Good Luck to all the kids showing animals this week at the Lincoln County Fair and thank you to all the volunteers!
The 4-H name represents four personal development areas of focus for the organization: head, heart, hands, and health. The organization has over 6.5 million members in the United States, from ages 5 to 21, in approximately 90,000 clubs
The goal of 4-H is to develop citizenship, leadership, responsibility and life skills of youth through experimental learning programs and a positive youth development approach. Though typically thought of as an agriculturally focused organization as a result of its history, 4-H today focuses on citizenship, healthy living, science, engineering, and technology programs. The 4-H motto is “To make the best better”, while its slogan is “Learn by doing” (sometimes written as “Learn to do by doing”).
Late 1800’s: Making Connections
In the late 1800’s, researchers discovered adults in the farming community did not readily accept new agricultural developments on university campuses, but found that young people were open to new thinking and would experiment with new ideas and share their experiences with adults. In this way, rural youth programs introduced new agriculture technology to communities.
The idea of practical and “hands-on” learning came from the desire to connect public school education to country life. Building community clubs to help solve agricultural challenges was a first step toward youth learning more about the industries in their community.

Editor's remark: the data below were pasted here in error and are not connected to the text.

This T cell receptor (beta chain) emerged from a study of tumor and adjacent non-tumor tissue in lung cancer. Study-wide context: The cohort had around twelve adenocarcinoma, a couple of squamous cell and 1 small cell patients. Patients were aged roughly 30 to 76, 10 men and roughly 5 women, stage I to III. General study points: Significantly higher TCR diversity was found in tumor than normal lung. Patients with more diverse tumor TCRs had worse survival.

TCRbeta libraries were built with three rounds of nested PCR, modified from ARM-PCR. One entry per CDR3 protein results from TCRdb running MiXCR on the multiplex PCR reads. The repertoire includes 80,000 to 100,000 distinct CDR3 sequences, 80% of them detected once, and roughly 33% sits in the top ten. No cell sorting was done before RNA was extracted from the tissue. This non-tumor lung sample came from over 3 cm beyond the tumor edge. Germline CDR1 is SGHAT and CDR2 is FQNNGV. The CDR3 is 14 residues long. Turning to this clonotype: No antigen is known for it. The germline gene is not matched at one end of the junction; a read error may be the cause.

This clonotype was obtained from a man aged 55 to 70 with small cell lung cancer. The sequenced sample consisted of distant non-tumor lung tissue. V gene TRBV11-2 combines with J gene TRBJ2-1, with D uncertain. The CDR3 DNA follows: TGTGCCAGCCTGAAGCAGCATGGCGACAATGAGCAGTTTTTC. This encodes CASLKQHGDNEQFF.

1902: Youth Clubs are Formed
A. B. Graham started a youth program in Clark County, Ohio, in 1902, which is considered the birth of 4‑H in the United States. The first club was called “The Tomato Club” or the “Corn Growing Club”. T.A. Erickson of Douglas County, Minnesota, started local agricultural after-school clubs and fairs that same year. Jessie Field Shambaugh developed the clover pin with an H on each leaf in 1910, and by 1912 they were called 4‑H clubs.
1914: Cooperative Extension System is Created
The passage of the Smith-Lever Act in 1914 created the Cooperative Extension System at USDA and nationalized 4‑H. By 1924, 4‑H clubs were formed and the clover emblem was adopted.
The Cooperative Extension System is a partnership of the National Institute of Food and Agriculture (NIFA) within the U.S. Department of Agriculture (USDA), more than 100 land-grant universities and more than 3,000 county offices across the nation. Cooperative Extension combines the expertise and resources of federal, state, and local governments and is designed to meet the need for research, knowledge and educational programs.
Today, 4‑H serves youth in rural, urban, and suburban communities in every state across the nation. 4‑H’ers are tackling the nation’s top issues, from global food security, climate change and sustainable energy to childhood obesity and food safety. 4‑H out-of-school programming, in-school enrichment programs, clubs and camps also offer a wide variety of STEM opportunities – from agricultural and animal sciences to rocketry, robotics, environmental protection and computer science – to improve the nation’s ability to compete in key scientific fields and take on the leading challenges of the 21st century.